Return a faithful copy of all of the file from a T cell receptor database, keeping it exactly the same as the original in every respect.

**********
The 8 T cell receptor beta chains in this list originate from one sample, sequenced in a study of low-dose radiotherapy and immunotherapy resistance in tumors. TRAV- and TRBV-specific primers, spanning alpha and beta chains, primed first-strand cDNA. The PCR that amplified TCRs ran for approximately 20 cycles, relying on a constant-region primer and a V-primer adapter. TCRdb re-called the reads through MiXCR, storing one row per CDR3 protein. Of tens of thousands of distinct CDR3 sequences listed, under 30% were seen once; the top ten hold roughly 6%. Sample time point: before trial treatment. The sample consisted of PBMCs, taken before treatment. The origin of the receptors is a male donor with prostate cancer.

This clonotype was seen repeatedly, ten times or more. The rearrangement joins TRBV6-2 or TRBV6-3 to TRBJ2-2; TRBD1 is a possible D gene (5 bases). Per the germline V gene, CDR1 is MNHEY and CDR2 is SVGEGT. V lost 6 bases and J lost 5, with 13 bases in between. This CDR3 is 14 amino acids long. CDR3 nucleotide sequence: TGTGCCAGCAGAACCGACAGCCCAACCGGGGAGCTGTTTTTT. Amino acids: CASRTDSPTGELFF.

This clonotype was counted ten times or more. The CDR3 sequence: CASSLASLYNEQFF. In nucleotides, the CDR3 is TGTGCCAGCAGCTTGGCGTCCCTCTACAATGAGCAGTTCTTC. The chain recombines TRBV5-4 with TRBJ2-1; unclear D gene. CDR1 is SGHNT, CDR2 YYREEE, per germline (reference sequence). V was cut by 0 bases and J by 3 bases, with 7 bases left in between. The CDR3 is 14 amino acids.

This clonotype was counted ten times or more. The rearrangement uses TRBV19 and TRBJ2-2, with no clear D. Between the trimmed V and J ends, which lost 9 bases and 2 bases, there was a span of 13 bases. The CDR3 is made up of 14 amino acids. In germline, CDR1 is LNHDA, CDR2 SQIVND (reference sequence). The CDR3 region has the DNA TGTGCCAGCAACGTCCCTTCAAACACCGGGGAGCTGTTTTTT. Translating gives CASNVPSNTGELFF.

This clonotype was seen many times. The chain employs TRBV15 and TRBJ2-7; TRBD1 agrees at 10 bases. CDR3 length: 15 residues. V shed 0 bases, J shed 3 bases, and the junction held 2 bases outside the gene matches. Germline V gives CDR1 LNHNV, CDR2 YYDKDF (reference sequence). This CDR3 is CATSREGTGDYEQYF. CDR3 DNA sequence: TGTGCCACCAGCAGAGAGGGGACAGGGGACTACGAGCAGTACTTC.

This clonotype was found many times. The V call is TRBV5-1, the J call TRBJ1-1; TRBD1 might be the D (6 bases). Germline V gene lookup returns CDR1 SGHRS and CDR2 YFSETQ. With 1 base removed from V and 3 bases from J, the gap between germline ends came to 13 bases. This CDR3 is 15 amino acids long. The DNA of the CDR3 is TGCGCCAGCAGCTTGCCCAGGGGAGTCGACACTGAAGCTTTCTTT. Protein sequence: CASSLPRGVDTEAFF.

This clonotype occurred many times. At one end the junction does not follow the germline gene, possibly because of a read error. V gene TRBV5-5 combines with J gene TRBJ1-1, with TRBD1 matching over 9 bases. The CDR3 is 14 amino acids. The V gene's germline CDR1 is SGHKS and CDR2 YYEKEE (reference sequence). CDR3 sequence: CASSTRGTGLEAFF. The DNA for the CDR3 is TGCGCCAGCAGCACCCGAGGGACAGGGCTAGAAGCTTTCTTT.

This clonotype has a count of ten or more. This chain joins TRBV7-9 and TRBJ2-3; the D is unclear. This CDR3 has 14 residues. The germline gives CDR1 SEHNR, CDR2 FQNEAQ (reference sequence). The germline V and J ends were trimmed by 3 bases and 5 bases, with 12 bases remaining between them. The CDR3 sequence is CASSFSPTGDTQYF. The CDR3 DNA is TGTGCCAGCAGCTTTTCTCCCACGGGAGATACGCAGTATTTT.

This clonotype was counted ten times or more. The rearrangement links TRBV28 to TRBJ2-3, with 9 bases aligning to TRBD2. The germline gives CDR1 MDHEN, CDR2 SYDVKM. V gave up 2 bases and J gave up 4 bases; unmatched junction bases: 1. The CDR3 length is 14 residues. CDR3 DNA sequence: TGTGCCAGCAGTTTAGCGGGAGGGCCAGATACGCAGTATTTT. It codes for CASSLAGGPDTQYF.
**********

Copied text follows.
The 8 T cell receptor beta chains in this list originate from one sample, sequenced in a study of low-dose radiotherapy and immunotherapy resistance in tumors. TRAV- and TRBV-specific primers, spanning alpha and beta chains, primed first-strand cDNA. The PCR that amplified TCRs ran for approximately 20 cycles, relying on a constant-region primer and a V-primer adapter. TCRdb re-called the reads through MiXCR, storing one row per CDR3 protein. Of tens of thousands of distinct CDR3 sequences listed, under 30% were seen once; the top ten hold roughly 6%. Sample time point: before trial treatment. The sample consisted of PBMCs, taken before treatment. The origin of the receptors is a male donor with prostate cancer.

This clonotype was seen repeatedly, ten times or more. The rearrangement joins TRBV6-2 or TRBV6-3 to TRBJ2-2; TRBD1 is a possible D gene (5 bases). Per the germline V gene, CDR1 is MNHEY and CDR2 is SVGEGT. V lost 6 bases and J lost 5, with 13 bases in between. This CDR3 is 14 amino acids long. CDR3 nucleotide sequence: TGTGCCAGCAGAACCGACAGCCCAACCGGGGAGCTGTTTTTT. Amino acids: CASRTDSPTGELFF.

This clonotype was counted ten times or more. The CDR3 sequence: CASSLASLYNEQFF. In nucleotides, the CDR3 is TGTGCCAGCAGCTTGGCGTCCCTCTACAATGAGCAGTTCTTC. The chain recombines TRBV5-4 with TRBJ2-1; unclear D gene. CDR1 is SGHNT, CDR2 YYREEE, per germline (reference sequence). V was cut by 0 bases and J by 3 bases, with 7 bases left in between. The CDR3 is 14 amino acids.

This clonotype was counted ten times or more. The rearrangement uses TRBV19 and TRBJ2-2, with no clear D. Between the trimmed V and J ends, which lost 9 bases and 2 bases, there was a span of 13 bases. The CDR3 is made up of 14 amino acids. In germline, CDR1 is LNHDA, CDR2 SQIVND (reference sequence). The CDR3 region has the DNA TGTGCCAGCAACGTCCCTTCAAACACCGGGGAGCTGTTTTTT. Translating gives CASNVPSNTGELFF.

This clonotype was seen many times. The chain employs TRBV15 and TRBJ2-7; TRBD1 agrees at 10 bases. CDR3 length: 15 residues. V shed 0 bases, J shed 3 bases, and the junction held 2 bases outside the gene matches. Germline V gives CDR1 LNHNV, CDR2 YYDKDF (reference sequence). This CDR3 is CATSREGTGDYEQYF. CDR3 DNA sequence: TGTGCCACCAGCAGAGAGGGGACAGGGGACTACGAGCAGTACTTC.

This clonotype was found many times. The V call is TRBV5-1, the J call TRBJ1-1; TRBD1 might be the D (6 bases). Germline V gene lookup returns CDR1 SGHRS and CDR2 YFSETQ. With 1 base removed from V and 3 bases from J, the gap between germline ends came to 13 bases. This CDR3 is 15 amino acids long. The DNA of the CDR3 is TGCGCCAGCAGCTTGCCCAGGGGAGTCGACACTGAAGCTTTCTTT. Protein sequence: CASSLPRGVDTEAFF.

This clonotype occurred many times. At one end the junction does not follow the germline gene, possibly because of a read error. V gene TRBV5-5 combines with J gene TRBJ1-1, with TRBD1 matching over 9 bases. The CDR3 is 14 amino acids. The V gene's germline CDR1 is SGHKS and CDR2 YYEKEE (reference sequence). CDR3 sequence: CASSTRGTGLEAFF. The DNA for the CDR3 is TGCGCCAGCAGCACCCGAGGGACAGGGCTAGAAGCTTTCTTT.

This clonotype has a count of ten or more. This chain joins TRBV7-9 and TRBJ2-3; the D is unclear. This CDR3 has 14 residues. The germline gives CDR1 SEHNR, CDR2 FQNEAQ (reference sequence). The germline V and J ends were trimmed by 3 bases and 5 bases, with 12 bases remaining between them. The CDR3 sequence is CASSFSPTGDTQYF. The CDR3 DNA is TGTGCCAGCAGCTTTTCTCCCACGGGAGATACGCAGTATTTT.

This clonotype was counted ten times or more. The rearrangement links TRBV28 to TRBJ2-3, with 9 bases aligning to TRBD2. The germline gives CDR1 MDHEN, CDR2 SYDVKM. V gave up 2 bases and J gave up 4 bases; unmatched junction bases: 1. The CDR3 length is 14 residues. CDR3 DNA sequence: TGTGCCAGCAGTTTAGCGGGAGGGCCAGATACGCAGTATTTT. It codes for CASSLAGGPDTQYF.